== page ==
Which Country Does the Most Good For the Planet? Prepare to Feel Unpatriotic
America the great, America the beautiful, America the...not so good? The United States may be home to freedom of speech, the Kindle, and opportunity-a-plenty, but it earned a pitiful 21st place in the world “goodness” rankings, announced yesterday at the TEDSalon in Berlin.
“The Good Country Index,” conducted by policy advisor Simon Anholt over a two-year period, gathers data on 125 countries to determine how much each one contributes to the planet — for better or for worse. Ireland earned the title of “goodest” country, if you will, followed by Finland, Switzerland, and the Netherlands. New Zealand earned a friendly fifth place. Needless to say, Ireland is pretty excited.
“I don’t mean morally or ethically good,” Anholt told TED, “but a country that considers the common good as much as it considers its own citizens.”
Taking data from 2010 — the year with the most reliable data for the greatest number of countries — Anholt determined “goodness” by weighting statistics from seven different categories. These included science and technology, world order, prosperity and equality, and health and wellbeing. Within each heading were five different criteria. “Take for example world order,” Anholt explained to TED, “That includes five data sets representing things like how much each country gives in charity and overseas development, its population growth, and its status of ratification and signatories of UN treaties.”
Patriots will be pleased to know that Anholt's decision to rank prosperity based on GDP instead of the country's total contribution didn't help the U.S. ranking."Its total contribution is so great,” acknowledges Anholt. “But then again, so is its total debit and harm.”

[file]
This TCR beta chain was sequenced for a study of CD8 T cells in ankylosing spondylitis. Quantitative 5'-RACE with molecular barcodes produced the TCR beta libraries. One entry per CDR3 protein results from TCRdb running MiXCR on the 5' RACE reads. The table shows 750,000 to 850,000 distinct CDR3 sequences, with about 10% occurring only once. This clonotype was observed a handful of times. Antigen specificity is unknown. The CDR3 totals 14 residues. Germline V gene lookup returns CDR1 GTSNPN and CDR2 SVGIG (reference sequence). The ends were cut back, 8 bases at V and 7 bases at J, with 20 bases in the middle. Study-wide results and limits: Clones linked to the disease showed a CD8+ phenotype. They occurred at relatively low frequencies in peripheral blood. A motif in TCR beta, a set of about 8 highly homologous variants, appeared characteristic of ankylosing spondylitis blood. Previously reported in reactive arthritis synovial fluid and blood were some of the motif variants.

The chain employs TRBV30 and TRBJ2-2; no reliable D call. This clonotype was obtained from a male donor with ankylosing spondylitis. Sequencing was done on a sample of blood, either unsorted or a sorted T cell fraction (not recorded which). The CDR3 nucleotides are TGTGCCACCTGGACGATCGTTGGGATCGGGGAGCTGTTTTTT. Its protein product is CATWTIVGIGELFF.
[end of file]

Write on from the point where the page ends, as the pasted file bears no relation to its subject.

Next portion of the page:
It’s actually quite ironic that the study produced a ranking given that its stated intention was to encourage the “ordinary person” to consider themselves a member of a global world, rather than an individual country. In an interview with TED, Anholt explained how narrow country-centered thinking can be detrimental with a humorous analogy: “A chicken catches a cold and sneezes in a Chinese village. 20 years ago that would only have been bad news for the chicken and its immediate family; today it threatens the survival of the human species because of globalization.”
By focusing on their own success, he explained, “countries perform better and better but the world and planet and humanity in general are getting worse and worse.” (He went on to provide a visually evocative analogy of successful countries as cankerous tumors, which I shall spare you from). Evidently, too much emphasis on our stars and stripes can lead to selfishness.
America, it's time to up your goodness game with a little less violence and a little more global consideration.